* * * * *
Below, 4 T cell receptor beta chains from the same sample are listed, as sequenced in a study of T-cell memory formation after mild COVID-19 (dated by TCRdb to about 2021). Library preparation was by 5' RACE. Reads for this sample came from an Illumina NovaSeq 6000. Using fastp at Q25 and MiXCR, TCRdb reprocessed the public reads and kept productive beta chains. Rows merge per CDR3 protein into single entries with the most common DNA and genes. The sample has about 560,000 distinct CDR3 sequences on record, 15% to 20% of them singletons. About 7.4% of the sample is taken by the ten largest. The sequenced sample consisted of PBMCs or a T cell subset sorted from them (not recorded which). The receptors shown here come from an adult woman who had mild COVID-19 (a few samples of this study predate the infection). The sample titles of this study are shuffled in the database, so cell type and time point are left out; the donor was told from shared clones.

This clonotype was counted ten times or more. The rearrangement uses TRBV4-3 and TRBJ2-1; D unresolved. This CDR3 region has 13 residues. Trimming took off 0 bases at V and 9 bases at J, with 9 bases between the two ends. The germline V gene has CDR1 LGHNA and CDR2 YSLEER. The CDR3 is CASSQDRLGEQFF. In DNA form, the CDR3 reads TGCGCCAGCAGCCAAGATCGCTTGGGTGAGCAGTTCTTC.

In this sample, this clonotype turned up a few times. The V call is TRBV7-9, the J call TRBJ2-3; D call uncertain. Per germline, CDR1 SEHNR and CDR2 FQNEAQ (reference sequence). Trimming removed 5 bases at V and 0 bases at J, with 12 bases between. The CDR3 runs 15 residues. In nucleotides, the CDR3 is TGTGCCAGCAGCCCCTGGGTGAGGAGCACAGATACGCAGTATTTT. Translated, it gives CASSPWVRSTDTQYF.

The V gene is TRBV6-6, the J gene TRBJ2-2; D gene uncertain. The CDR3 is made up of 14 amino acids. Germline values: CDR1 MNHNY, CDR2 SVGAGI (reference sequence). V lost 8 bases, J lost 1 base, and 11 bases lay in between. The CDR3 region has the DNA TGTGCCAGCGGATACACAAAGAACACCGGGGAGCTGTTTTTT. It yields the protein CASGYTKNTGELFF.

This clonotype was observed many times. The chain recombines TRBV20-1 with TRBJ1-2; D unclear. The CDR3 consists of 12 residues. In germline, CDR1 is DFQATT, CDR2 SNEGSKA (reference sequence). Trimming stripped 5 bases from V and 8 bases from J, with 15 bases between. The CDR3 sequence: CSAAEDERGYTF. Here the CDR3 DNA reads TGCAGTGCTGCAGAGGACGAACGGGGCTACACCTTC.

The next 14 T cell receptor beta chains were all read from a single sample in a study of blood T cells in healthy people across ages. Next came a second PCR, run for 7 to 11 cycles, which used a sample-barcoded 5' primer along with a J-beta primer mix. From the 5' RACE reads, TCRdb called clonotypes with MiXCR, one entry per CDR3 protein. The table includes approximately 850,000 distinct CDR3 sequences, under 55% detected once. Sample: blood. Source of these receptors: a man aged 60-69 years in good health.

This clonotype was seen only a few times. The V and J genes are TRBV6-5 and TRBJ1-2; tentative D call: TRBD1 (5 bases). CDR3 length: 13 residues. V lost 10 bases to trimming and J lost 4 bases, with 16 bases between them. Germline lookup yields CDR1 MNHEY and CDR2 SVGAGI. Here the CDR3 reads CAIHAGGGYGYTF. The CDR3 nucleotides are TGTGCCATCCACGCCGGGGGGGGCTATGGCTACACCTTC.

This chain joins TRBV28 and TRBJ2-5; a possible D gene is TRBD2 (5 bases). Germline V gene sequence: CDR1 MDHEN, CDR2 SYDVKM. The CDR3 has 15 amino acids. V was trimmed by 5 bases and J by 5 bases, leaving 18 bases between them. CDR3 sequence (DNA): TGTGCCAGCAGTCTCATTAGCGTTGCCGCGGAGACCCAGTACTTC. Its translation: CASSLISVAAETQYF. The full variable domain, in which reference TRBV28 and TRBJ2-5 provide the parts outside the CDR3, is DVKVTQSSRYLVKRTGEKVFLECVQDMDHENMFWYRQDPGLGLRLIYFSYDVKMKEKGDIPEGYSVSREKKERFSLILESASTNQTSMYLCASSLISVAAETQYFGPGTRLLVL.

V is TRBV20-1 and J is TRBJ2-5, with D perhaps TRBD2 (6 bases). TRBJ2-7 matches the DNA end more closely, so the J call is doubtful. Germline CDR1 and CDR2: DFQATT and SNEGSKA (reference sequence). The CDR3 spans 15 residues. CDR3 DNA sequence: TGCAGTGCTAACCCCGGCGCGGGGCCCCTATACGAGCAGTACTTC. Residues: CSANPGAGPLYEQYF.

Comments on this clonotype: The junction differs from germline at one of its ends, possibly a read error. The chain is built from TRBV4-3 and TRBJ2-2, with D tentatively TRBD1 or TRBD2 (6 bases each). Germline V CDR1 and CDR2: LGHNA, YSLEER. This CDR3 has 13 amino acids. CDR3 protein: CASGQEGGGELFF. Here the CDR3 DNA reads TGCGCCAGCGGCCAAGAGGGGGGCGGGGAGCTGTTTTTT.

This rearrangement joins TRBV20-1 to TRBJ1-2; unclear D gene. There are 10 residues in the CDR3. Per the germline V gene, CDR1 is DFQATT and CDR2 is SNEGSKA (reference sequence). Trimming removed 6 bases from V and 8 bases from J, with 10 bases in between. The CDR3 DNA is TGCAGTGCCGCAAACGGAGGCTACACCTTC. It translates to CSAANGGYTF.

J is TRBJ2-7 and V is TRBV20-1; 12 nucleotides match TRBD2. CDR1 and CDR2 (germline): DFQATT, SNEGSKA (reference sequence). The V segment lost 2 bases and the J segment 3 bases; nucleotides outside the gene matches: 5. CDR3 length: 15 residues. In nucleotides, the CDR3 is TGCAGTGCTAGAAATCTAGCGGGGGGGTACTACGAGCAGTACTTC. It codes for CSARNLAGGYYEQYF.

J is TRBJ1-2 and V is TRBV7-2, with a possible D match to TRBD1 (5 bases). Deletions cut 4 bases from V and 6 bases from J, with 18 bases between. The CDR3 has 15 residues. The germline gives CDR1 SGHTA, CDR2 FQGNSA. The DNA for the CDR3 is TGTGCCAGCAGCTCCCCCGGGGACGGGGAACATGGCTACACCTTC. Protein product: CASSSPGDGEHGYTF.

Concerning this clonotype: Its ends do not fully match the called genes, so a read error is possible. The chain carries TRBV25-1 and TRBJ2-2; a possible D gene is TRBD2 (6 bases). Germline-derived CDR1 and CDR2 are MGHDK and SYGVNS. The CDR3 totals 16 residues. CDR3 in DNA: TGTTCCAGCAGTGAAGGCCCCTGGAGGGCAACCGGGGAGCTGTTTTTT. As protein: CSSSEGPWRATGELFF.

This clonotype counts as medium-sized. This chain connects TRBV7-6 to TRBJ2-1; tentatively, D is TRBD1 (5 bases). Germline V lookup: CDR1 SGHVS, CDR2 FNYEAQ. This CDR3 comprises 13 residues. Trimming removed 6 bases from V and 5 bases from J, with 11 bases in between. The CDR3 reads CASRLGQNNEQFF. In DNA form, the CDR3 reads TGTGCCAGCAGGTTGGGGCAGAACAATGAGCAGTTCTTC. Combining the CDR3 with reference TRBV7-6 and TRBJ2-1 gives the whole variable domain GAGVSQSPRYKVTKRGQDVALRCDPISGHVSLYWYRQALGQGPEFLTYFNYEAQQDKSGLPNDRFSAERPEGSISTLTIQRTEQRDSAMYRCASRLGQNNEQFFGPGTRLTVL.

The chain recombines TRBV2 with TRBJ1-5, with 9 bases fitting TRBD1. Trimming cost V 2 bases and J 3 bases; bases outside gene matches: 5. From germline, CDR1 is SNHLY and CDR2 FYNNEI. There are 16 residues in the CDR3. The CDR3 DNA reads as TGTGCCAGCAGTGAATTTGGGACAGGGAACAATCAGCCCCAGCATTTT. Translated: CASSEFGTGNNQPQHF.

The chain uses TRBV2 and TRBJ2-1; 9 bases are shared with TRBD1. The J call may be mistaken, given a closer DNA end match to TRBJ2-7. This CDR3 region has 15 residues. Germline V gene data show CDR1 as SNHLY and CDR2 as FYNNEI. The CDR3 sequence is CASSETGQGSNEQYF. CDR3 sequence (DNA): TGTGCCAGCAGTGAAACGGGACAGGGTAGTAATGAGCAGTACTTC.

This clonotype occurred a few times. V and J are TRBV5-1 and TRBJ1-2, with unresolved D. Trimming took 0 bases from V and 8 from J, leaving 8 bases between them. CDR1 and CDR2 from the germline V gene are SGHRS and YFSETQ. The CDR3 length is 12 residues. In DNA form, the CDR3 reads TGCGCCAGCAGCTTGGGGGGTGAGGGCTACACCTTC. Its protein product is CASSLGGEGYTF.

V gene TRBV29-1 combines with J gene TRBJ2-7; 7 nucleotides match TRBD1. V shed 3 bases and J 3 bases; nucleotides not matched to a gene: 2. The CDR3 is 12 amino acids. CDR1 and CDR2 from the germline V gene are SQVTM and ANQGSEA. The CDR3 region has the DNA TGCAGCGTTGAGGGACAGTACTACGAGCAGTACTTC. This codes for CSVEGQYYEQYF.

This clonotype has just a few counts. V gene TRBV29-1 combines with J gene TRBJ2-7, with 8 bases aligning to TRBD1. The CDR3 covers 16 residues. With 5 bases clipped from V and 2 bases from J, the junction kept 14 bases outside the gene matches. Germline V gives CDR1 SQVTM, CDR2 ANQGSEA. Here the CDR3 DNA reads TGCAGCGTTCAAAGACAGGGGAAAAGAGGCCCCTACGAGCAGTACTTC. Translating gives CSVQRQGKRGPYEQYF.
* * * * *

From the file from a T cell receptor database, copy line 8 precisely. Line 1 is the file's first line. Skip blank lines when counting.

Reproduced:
This chain joins TRBV28 and TRBJ2-5; a possible D gene is TRBD2 (5 bases). Germline V gene sequence: CDR1 MDHEN, CDR2 SYDVKM. The CDR3 has 15 amino acids. V was trimmed by 5 bases and J by 5 bases, leaving 18 bases between them. CDR3 sequence (DNA): TGTGCCAGCAGTCTCATTAGCGTTGCCGCGGAGACCCAGTACTTC. Its translation: CASSLISVAAETQYF. The full variable domain, in which reference TRBV28 and TRBJ2-5 provide the parts outside the CDR3, is DVKVTQSSRYLVKRTGEKVFLECVQDMDHENMFWYRQDPGLGLRLIYFSYDVKMKEKGDIPEGYSVSREKKERFSLILESASTNQTSMYLCASSLISVAAETQYFGPGTRLLVL.